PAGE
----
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EU referendum: In the event of a Brexit, our negotiations with Brussels will just be getting started


Paul MacFlynn

Paul MacFlynn

Paul MacFlynn

If we wake up on Friday morning to discover that the UK has in fact voted to leave the European Union, little will have actually materially changed.

What will impact immediately will be market reaction to the decision. The pound has been in subtle decline against both the euro and the US dollar since the beginning of the year when David Cameron began his EU negotiations.

If the markets react badly to Brexit it is quite likely that sterling will depreciate further. If this depreciation becomes more concerning the Bank of England may have to take a decision to raise interest rates. This would have an impact on mortgage holders but also businesses especially large corporations who hold significant foreign debt.

This impact is not certain, but if it does occur it need not be long lasting either. A negative market reaction like this is based on fear and uncertainty. In order to quell this panic, certainty will be needed about exactly where the UK economy is heading and exactly how long it will take to get there. There is no precedent for a member state leaving the EU and so there in no default relationship with the EU that the UK can adopt. All of the options available to the UK have trade-offs.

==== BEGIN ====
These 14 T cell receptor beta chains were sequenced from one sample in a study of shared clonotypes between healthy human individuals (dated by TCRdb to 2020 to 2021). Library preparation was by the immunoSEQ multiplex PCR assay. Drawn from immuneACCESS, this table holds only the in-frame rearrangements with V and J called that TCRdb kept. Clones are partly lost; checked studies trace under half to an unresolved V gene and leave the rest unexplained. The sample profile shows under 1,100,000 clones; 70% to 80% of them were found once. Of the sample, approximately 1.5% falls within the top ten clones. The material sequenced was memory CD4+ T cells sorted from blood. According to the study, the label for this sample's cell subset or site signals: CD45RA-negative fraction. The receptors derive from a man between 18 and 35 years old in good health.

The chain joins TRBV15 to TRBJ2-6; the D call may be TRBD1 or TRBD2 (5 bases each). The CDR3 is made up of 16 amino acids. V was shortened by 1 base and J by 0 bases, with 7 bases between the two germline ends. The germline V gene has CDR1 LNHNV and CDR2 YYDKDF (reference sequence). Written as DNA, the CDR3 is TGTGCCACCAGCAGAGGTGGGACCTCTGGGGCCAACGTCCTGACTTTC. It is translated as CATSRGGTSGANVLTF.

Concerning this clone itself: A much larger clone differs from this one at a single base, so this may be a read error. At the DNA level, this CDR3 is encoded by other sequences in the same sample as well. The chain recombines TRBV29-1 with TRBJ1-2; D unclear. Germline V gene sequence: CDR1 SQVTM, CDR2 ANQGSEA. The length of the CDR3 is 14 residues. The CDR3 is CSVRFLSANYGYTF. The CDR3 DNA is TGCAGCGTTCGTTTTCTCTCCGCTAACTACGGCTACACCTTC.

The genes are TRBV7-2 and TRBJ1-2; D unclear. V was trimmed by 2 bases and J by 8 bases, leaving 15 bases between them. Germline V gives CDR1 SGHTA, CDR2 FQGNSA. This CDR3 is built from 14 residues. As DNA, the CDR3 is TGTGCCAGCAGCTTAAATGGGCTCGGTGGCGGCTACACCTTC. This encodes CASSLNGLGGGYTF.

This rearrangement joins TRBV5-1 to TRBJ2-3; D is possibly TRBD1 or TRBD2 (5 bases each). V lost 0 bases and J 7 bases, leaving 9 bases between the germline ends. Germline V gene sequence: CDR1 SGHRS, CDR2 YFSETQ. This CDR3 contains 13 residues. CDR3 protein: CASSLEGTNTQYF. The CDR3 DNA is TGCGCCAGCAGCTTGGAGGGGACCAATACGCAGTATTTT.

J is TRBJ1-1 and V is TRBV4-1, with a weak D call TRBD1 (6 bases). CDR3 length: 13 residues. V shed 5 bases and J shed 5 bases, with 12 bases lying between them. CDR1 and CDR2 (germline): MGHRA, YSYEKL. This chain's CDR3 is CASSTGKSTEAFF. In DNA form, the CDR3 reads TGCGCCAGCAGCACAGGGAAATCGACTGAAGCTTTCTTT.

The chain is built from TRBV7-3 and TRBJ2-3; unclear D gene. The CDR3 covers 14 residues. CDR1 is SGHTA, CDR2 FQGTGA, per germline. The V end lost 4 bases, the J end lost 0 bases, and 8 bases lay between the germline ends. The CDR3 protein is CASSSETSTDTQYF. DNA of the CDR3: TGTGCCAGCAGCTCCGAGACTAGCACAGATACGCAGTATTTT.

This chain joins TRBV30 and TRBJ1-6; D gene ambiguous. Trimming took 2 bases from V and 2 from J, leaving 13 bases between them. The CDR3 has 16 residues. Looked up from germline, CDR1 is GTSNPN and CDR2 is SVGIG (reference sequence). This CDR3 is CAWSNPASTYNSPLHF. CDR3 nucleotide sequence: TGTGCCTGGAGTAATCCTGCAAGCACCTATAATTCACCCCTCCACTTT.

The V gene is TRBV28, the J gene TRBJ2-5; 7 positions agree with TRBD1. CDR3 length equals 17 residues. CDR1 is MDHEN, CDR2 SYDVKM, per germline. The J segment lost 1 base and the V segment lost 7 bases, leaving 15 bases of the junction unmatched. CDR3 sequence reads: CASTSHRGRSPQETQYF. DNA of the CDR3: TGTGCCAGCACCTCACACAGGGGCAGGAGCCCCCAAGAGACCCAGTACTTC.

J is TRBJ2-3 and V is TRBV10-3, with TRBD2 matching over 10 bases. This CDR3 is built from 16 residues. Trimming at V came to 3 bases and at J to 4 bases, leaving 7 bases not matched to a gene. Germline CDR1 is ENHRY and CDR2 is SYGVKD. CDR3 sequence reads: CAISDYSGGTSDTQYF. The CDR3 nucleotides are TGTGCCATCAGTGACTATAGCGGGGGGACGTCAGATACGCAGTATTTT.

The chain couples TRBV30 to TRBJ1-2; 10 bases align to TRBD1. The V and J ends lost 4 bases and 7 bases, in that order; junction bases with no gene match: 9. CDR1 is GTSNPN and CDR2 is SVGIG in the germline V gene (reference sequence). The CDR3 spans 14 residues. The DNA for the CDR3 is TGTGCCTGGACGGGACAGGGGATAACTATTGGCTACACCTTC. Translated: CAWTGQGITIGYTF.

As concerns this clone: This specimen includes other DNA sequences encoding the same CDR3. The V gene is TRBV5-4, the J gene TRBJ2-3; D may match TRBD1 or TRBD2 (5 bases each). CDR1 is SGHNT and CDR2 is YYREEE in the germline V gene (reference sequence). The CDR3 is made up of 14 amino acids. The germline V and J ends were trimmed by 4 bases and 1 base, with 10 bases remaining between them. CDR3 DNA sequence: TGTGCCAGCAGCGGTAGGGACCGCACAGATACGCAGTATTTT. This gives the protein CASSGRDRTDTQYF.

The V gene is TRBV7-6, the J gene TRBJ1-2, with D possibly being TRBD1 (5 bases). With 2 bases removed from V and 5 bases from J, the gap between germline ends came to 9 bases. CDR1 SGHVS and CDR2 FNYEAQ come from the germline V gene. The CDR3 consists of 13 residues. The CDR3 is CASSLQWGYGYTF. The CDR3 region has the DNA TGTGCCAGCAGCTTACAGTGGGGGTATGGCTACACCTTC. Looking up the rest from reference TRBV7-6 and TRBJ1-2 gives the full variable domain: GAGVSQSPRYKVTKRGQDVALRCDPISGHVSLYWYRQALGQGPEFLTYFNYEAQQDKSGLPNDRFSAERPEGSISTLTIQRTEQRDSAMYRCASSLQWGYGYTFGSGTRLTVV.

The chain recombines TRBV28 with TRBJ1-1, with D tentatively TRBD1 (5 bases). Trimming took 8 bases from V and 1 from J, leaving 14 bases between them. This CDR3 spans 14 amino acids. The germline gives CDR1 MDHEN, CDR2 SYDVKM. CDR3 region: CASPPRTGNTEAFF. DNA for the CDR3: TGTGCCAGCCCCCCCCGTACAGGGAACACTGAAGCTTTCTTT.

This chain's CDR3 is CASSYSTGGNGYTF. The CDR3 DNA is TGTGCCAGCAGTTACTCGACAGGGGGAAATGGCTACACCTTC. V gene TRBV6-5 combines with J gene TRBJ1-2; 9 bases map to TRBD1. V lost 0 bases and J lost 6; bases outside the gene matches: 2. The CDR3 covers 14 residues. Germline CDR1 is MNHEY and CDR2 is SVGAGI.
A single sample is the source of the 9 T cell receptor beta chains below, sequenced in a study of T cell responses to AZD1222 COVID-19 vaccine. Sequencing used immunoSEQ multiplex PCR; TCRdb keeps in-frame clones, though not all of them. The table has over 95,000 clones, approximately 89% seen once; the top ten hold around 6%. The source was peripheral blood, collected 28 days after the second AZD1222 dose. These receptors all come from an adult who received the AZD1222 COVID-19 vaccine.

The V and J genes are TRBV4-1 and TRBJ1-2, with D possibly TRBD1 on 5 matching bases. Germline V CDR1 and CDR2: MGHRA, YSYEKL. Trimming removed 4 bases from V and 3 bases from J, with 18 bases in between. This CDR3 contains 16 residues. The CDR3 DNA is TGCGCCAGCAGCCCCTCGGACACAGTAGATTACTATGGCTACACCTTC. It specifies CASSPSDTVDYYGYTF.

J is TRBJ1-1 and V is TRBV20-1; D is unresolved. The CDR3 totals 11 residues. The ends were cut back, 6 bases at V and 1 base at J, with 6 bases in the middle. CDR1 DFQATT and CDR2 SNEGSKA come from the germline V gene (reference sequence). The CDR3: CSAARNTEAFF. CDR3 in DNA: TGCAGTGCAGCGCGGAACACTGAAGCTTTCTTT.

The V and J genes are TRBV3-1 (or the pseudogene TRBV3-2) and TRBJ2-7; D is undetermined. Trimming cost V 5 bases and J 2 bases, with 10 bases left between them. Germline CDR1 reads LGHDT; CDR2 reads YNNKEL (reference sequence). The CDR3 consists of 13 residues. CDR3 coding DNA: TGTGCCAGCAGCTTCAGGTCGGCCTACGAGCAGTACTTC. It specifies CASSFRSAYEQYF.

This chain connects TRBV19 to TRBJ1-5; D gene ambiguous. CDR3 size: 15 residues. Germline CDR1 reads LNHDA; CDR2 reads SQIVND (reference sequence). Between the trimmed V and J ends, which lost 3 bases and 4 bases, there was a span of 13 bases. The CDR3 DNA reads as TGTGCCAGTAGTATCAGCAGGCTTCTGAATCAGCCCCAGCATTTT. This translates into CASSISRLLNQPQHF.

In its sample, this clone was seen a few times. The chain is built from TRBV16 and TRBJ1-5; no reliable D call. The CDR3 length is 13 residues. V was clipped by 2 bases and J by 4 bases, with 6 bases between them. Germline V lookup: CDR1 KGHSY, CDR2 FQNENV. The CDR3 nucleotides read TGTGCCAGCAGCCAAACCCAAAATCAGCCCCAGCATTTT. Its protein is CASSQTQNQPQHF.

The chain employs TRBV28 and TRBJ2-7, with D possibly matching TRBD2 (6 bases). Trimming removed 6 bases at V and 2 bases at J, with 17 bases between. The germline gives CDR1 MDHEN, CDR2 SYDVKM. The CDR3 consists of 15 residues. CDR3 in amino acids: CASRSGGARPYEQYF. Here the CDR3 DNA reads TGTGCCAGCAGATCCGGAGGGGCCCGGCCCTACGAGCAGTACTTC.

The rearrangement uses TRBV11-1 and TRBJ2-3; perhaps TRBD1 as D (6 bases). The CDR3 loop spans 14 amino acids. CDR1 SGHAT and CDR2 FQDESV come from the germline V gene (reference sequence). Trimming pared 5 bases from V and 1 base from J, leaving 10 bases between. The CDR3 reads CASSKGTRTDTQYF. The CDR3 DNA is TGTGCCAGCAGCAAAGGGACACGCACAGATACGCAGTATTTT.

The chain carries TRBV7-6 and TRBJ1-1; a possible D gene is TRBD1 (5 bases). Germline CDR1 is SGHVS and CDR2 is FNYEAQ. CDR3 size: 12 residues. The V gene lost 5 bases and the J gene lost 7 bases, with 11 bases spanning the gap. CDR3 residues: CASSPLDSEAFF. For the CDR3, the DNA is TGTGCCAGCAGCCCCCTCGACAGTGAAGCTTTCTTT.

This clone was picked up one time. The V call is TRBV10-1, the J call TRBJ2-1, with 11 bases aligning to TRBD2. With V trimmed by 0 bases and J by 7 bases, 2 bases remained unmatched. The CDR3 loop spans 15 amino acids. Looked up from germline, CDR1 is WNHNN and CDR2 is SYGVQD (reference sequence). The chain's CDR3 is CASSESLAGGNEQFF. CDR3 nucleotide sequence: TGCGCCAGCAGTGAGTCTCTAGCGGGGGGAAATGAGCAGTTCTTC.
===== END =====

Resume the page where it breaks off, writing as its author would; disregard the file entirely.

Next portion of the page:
If we opted to become members of the European Economic Area (EEA) like Norway, we would preserve our membership of the single market and we would retain free movement of goods, people, services and capital. We would also have to pay money into the EU budget albeit at a reduced level to what we pay now.

We could also opt to become members of the European Free Trade Area (EFTA) like Switzerland. The EFTA covers all EU and EEA countries as well. This does not guarantee us access to the single market, but it would give us a practical platform from which to negotiate into it as the Swiss did. We would retain freedom of movement as all citizens of EFTA countries have the right to live and work in all other EFTA countries. These options would mean that whatever disruption that is caused by Brexit could be limited.

However, the Leave campaign have suggested that these options would not give back enough control to the UK. They have tended to favour the option of negotiating a trade deal between the UK and the EU as two separate blocks. The downside to this is that it could take many years for this to come about and it would prolong the uncertainty that has already done significant damage to the economy.

In the event of a Remain vote all of the above becomes academic. In the event of Brexit, very few things would be certain and that is why the immediate market reaction is likely to be negative. Nevertheless, there would also be a range of options and a clear choice whether to limit that uncertainty by agreeing to something like the EEA or the EFTA or to go it alone and look to the longer term for growth and stability.

  • Paul MacFlynn is an economist at the Nevin Economic Research Institute (Neri)

Belfast Telegraph